1037. Clinical Impact of De-escalation to Ertapenem (ETP) in Enterobacteriaceae (EB) infections in Intensive Care Units (ICUs) from Seven Hospitals in Colombia
Session: Poster Abstract Session: Stewardship: Improving Treatments
Friday, October 4, 2013
Room: The Moscone Center: Poster Hall C
Posters
  • Clinical Impact of De escalation to Ertapenem in Enterobacteriaceae_ICU_IDWeek 2013.pdf (932.5 kB)
  • Background: The increasing emergence and uncontrolled spread of antimicrobial resistance worldwide threatens patient outcomes and raises overall healthcare costs. Antimicrobial De-Escalation (DE) requires that initial optimal broad-spectrum therapy be narrowed within 48 to 72 hours after the pathogen and its antibiotic susceptibility is known. ETP has proven to be effective for ESBL-producing EB but lacks activity against non-fermenters; DE to this antibiotic may reduce the development of resistance to P. aeruginosa (Pa). Herein, we evaluated the clinical impact of DE to ETP in infections caused by EB in ICUs from 7 hospitals from 4 Colombian cities. 

    Methods: A cohort prospective study was carried out between February 2008 and June 2012. Adult ICU patients diagnosed with an EB infection and in whom empiric antibiotic therapy against Pa was started, were included in the study. Patients were assigned to 3 different groups: DE to ETP (group A), changed to an antibiotic different from ETP (group B) or not DE and continued on the same empirically anti-pseudomonas antibiotic (group C). Overall mortality, length of ICU stay (LOS), and clinical failure defined as the persistence of signs and symptoms of active infection at day 7 of antibiotic therapy, were analyzed.

    Results: From a total of 1536 patients assessed for eligibility, 316 were included. Of those, 148 were assigned to group A, 63 to group B and 105 to group C. Patients in group A had a more severe condition at the moment of ICU admission, median APACHE II score = 20 compared to score <= 15 for B and C (p=0.0001). LOS was similar for the 3 groups. The overall mortality was 9% for group A versus 32% and 24% for groups B and C, respectively (p=0.003). Kaplan-Meier curves showed higher survival rates for group A (mean = 66 days, 95% CI 58 - 74) than for B or C, mean of 41 and 56 days, respectively (p=0.000). Patients from group A had a much lower relative risk of clinical failure when compared to group B (RR 0.454; 95% CI 0.239 - 0.861; p=0.019).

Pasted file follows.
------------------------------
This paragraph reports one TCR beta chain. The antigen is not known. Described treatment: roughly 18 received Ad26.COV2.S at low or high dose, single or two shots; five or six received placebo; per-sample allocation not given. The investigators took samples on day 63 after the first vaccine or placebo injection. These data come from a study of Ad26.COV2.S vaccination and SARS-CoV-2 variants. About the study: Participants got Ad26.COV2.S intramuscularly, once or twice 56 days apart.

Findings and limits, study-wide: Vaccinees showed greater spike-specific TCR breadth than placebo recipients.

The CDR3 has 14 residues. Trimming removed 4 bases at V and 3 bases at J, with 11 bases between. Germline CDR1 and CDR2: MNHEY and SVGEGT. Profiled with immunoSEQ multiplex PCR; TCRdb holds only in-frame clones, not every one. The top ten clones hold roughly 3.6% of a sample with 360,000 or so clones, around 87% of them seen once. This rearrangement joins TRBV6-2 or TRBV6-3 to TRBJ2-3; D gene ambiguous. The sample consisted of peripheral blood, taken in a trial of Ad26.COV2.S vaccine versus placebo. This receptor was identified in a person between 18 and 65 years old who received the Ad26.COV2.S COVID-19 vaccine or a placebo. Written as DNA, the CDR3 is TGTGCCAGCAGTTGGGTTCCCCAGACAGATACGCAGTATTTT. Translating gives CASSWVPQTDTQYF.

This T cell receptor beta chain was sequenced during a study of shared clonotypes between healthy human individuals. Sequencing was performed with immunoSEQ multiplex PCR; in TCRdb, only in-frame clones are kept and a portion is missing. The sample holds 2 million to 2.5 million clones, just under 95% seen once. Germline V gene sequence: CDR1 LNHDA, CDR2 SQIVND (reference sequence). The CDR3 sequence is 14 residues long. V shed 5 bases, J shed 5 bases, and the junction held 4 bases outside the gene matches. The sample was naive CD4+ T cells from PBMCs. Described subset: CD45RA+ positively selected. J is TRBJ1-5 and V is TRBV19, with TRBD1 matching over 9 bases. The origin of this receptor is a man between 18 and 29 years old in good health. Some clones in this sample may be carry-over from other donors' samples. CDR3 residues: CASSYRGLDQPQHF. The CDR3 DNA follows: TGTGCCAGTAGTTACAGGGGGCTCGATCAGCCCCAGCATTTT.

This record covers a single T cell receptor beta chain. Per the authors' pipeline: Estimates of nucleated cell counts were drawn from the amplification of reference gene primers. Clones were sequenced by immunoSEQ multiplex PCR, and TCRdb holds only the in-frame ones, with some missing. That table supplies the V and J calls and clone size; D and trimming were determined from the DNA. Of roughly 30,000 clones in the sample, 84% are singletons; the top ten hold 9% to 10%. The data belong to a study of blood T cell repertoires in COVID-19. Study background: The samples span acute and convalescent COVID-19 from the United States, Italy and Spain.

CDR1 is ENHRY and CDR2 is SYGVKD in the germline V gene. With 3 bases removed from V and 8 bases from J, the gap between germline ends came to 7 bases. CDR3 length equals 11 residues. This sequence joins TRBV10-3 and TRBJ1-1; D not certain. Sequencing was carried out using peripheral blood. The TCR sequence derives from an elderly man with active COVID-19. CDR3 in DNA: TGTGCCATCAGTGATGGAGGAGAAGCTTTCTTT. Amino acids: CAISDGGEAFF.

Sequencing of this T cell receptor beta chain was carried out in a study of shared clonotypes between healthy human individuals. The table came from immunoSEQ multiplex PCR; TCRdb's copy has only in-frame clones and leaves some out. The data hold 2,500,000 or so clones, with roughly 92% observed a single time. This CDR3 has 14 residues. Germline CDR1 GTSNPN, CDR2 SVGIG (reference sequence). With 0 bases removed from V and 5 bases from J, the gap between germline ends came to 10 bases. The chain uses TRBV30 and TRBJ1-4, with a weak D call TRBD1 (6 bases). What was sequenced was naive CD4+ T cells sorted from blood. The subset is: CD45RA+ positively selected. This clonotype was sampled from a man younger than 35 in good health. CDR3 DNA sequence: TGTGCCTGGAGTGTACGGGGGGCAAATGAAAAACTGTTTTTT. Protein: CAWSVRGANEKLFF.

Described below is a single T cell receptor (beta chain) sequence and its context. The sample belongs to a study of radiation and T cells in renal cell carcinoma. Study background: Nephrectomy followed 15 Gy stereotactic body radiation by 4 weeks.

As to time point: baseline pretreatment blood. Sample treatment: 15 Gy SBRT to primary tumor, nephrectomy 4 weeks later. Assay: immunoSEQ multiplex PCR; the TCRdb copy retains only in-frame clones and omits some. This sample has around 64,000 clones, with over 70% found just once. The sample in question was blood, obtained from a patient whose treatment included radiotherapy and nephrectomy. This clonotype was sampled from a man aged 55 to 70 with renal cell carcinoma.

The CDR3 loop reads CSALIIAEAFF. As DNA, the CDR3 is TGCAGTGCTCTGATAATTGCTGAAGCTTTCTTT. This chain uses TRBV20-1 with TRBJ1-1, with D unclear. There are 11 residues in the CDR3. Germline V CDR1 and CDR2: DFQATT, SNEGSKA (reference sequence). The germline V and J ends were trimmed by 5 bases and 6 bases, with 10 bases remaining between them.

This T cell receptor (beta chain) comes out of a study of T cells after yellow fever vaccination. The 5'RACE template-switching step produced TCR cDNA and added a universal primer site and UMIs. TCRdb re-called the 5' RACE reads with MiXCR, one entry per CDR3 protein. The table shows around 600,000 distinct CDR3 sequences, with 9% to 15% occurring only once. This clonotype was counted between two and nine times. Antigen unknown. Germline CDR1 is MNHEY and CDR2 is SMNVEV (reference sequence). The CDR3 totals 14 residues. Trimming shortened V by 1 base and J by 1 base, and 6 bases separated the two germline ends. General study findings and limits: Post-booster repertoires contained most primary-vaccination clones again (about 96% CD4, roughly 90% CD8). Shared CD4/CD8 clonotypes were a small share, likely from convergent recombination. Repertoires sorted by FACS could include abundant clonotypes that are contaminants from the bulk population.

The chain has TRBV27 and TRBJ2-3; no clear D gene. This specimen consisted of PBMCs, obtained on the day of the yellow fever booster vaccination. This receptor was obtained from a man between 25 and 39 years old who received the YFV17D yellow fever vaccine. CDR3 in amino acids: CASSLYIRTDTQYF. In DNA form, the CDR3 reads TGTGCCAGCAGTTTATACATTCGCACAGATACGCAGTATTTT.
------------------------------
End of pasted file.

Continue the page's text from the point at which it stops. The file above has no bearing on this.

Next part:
Conclusion: Patients DE to ETP had a lower mortality rate, a greater survival time, and a lower proportion of clinical failures than patients who were either changed to other antibiotics or continued the same initial therapy. DE to ETP should be considered as part of antimicrobial stewardship programs at the ICUs whenever the clinical condition and culture results allow.

    Victor M Blanco, MD1, Marta Vallejo, MD1,2, Cristhian Hernandez, Bsc1, Diana Cuesta, MD, PhD2,3, Juan J Maya, MD1, Gabriel Motoa, MD1, Adriana Correa, MSc1, John Quinn, MD4 and Maria V. Villegas, MD, MSc1, (1)Centro Internacional De Entrenamiento e Investigaciones Médicas (CIDEIM), Cali, Colombia, (2)Universidad Pontificia Bolivariana, Medellin, Colombia, (3)Universidad de Antioquia, medellin, Colombia, (4)AstraZeneca, Waltham, MA

    Disclosures:

    V. M. Blanco, None

    M. Vallejo, None

    C. Hernandez, None

    D. Cuesta, None

    J. J. Maya, None

    G. Motoa, None

    A. Correa, None

    J. Quinn, AstraZeneca: Employee, Salary

    M. V. Villegas, MSD: Consultant, Research support
    AstraZeneca: Consultant, Research support
    Pfizer: Consultant, Research support
    Merck SA Colombia: Consultant, Research support
    Novartis: Consultant, Research support

    Findings in the abstracts are embargoed until 12:01 a.m. PST, Oct. 2nd with the exception of research findings presented at the IDWeek press conferences.